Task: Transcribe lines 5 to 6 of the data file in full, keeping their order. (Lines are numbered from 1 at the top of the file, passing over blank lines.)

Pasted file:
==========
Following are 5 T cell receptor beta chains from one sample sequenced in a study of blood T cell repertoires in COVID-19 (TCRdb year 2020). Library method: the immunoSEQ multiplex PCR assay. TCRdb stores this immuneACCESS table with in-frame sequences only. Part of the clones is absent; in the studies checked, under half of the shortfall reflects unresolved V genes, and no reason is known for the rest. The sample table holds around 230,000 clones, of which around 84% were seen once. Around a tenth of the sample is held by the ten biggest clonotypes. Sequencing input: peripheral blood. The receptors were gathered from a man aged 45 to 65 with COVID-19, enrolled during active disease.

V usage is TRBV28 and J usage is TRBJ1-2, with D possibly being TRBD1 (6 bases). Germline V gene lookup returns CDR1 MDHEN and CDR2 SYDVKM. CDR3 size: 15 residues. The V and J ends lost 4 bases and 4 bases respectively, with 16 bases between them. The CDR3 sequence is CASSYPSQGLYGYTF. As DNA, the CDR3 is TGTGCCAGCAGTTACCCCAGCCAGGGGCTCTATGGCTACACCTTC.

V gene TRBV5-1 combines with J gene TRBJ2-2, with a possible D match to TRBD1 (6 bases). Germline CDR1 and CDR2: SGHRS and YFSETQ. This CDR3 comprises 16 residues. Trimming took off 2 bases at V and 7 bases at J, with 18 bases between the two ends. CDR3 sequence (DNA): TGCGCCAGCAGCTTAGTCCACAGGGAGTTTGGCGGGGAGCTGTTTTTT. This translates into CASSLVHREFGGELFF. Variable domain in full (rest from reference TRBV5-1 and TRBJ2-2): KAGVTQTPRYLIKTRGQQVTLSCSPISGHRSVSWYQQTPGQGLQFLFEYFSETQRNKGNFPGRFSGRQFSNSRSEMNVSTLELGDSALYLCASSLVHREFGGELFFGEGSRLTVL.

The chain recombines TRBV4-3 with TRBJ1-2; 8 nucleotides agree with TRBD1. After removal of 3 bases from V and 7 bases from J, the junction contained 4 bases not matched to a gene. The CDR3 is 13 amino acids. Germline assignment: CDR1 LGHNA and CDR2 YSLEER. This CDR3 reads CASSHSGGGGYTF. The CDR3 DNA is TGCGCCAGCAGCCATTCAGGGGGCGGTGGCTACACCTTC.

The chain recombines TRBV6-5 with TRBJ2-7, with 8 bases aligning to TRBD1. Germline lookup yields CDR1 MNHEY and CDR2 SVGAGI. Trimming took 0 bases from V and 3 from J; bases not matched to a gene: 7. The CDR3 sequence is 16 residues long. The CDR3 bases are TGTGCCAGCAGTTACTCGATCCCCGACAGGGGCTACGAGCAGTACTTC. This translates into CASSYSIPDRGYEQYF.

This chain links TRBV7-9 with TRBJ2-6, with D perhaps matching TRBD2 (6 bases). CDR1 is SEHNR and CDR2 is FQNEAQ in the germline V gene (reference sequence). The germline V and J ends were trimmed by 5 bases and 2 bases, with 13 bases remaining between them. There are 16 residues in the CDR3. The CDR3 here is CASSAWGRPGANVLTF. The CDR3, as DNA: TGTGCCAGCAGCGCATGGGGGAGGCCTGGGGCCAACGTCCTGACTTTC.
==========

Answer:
The chain recombines TRBV6-5 with TRBJ2-7, with 8 bases aligning to TRBD1. Germline lookup yields CDR1 MNHEY and CDR2 SVGAGI. Trimming took 0 bases from V and 3 from J; bases not matched to a gene: 7. The CDR3 sequence is 16 residues long. The CDR3 bases are TGTGCCAGCAGTTACTCGATCCCCGACAGGGGCTACGAGCAGTACTTC. This translates into CASSYSIPDRGYEQYF.

This chain links TRBV7-9 with TRBJ2-6, with D perhaps matching TRBD2 (6 bases). CDR1 is SEHNR and CDR2 is FQNEAQ in the germline V gene (reference sequence). The germline V and J ends were trimmed by 5 bases and 2 bases, with 13 bases remaining between them. There are 16 residues in the CDR3. The CDR3 here is CASSAWGRPGANVLTF. The CDR3, as DNA: TGTGCCAGCAGCGCATGGGGGAGGCCTGGGGCCAACGTCCTGACTTTC.